By Amy Martyn | FairWarning

A 44-year-old man in the Southwest, seeking medical treatment after his vision suddenly deteriorated in late spring, admitted that he had been drinking hand sanitizer for a  few days. Blood tests revealed he had been poisoned by methanol, an extremely toxic form of alcohol that is never supposed to be used in consumer products like hand sanitizer.

Despite treatment, he was left permanently blind. 

The case was part of a disturbing trend that toxicologists in New Mexico and Arizona caught wind of beginning in May. Dr. Steven Seifert, medical director of the New Mexico Poison and Drug Information Center, noticed that two adults had been hospitalized after drinking hand sanitizer made with methanol.

In June, the center treated three more adults who had been poisoned by methanol, making it “absolutely clear that there was something circulating in our state,” said Seifert, who notified New Mexico’s Department of Public Health. 

The coronavirus pandemic has triggered a huge spike in demand for hand sanitizer, and with it, a shortage of ethanol, which is typically used as the active ingredient in hand sanitizers. That may be leading to the use of a highly toxic substitute — methanol, or wood alcohol — in products that have been rushed onto store shelves in the United States.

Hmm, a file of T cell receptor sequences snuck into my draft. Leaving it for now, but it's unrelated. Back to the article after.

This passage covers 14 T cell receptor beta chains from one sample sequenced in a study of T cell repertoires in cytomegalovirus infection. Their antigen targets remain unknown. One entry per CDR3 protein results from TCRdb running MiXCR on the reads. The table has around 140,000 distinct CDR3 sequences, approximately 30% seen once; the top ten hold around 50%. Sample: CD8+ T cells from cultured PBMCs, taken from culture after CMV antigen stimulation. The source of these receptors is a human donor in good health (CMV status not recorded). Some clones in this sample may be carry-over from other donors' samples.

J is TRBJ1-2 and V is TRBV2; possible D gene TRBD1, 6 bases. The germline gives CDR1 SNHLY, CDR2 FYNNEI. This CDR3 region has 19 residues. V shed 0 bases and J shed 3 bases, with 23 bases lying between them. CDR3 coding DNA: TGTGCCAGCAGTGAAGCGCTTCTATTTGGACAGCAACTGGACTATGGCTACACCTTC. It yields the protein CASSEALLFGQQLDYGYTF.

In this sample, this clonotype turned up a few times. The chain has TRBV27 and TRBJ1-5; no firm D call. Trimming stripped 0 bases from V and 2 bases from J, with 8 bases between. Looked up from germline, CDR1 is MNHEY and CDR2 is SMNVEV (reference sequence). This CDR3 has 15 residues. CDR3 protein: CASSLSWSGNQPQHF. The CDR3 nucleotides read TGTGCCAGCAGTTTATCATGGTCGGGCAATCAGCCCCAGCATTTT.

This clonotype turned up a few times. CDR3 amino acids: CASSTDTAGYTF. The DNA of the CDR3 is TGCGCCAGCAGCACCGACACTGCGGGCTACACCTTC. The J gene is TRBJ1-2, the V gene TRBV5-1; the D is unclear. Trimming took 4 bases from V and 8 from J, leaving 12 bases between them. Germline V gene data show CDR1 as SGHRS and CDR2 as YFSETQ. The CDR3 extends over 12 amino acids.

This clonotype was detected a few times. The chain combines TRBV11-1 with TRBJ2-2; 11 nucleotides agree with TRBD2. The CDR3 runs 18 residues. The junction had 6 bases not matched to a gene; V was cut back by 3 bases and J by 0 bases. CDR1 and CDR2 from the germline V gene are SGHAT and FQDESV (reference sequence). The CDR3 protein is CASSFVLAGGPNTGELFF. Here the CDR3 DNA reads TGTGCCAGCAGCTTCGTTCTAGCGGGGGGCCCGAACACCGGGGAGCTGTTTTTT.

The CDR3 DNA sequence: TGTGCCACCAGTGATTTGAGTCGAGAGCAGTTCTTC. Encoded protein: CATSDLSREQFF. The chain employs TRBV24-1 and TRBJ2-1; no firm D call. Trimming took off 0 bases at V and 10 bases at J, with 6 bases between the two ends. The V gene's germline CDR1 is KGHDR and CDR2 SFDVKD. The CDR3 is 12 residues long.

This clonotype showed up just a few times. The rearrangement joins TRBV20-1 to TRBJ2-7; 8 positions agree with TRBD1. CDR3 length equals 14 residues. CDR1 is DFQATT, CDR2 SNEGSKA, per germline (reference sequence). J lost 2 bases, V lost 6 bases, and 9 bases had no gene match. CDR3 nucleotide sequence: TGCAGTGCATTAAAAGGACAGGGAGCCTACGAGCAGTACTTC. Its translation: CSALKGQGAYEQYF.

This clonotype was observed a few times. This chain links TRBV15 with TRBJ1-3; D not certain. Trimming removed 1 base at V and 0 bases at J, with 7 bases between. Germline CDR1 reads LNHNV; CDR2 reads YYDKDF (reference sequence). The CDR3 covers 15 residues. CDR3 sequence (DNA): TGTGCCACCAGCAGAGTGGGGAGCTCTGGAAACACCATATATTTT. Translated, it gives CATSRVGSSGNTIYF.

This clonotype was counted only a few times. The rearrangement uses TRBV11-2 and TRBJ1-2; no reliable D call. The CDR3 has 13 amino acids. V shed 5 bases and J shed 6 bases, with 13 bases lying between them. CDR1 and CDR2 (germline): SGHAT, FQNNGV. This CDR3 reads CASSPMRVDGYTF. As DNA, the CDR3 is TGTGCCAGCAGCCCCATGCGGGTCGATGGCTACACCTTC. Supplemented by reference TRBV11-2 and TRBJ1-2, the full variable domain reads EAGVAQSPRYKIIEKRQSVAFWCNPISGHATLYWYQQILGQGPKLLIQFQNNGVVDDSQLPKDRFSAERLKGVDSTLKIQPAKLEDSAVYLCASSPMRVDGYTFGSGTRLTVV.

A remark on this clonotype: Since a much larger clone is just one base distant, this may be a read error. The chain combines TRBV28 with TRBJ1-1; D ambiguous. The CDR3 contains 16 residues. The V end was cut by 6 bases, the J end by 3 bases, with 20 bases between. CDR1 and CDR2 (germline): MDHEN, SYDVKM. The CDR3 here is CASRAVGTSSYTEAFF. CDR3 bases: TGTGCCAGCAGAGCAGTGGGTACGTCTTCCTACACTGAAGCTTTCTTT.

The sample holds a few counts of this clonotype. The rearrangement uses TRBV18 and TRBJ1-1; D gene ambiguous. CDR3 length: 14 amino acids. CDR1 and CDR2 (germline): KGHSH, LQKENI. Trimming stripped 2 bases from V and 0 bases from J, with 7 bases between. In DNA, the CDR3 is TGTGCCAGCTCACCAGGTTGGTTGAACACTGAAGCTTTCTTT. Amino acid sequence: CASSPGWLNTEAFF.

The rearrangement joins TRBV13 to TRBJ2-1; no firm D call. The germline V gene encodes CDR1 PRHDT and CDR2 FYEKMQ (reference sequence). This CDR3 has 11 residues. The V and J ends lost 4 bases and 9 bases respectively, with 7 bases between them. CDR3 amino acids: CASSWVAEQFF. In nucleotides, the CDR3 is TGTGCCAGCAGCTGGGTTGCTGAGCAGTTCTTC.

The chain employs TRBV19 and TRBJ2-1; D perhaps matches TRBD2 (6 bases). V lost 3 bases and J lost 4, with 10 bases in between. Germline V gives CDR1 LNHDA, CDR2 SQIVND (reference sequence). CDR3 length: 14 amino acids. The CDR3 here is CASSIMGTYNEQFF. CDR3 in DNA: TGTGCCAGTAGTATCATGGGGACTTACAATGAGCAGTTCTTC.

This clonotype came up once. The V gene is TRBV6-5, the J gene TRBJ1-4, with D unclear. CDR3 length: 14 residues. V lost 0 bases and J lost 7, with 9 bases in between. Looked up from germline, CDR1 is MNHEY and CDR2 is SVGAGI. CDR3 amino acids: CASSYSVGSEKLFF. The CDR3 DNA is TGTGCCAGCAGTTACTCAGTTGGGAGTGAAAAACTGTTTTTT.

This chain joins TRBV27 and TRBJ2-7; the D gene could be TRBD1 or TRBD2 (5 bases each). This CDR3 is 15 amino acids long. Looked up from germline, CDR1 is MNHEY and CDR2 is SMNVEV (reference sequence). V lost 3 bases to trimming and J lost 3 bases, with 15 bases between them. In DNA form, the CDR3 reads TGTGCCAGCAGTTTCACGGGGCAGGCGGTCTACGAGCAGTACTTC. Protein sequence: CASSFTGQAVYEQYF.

The FDA has counted 17 deaths from exposure to methanol-tainted sanitizer this year, and spokesman Jeremy Kahn says the agency has received an additional 2,000 reports of exposure or injuries. 

It’s a vivid example of the Food and Drug Administration’s lack of authority to crack down on dangerous over-the-counter drugs, a category that includes hand sanitizers. The FDA has responded by issuing numerous alerts about the dangers of ingesting methanol-containing sanitizers and asking manufacturers to issue recalls. But the agency lacks authority to force recalls, and some manufacturers have delayed taking action, according to warnings issued by the FDA and a FairWarning review of the agency’s database of hand sanitizers to avoid. 

Despite the FDA’s warnings, methanol-tainted hand sanitizer ended up at retail outlets across the U.S., including at Dollar Tree, where it was sold as the store brand, according to the FDA.

The retail chain stopped selling it after the manufacturer recalled it and said in an email, “We continue to be committed to our customers’ safety.” 

In another case, on July 1, the FDA told a Mexican company, Soluciones Cosméticas, that samples of its Bersih brand sanitizer seized at the border by customs agents were found to be contaminated with methanol. But it took another two weeks before the company agreed to pull the product from store shelves in the U.S., according to a warning letter that the FDA sent.

The agency also asked the company to recall two other brands of hand sanitizer it manufactured and sold for U.S. consumers, but if it’s done so, it hasn’t yet notified the FDA. The company did not respond to a request for comment.

This story was produced by FairWarning (, a nonprofit news organization based in Southern California that focuses on public health, consumer, labor and environmental issues. You can sign up for their newsletter here.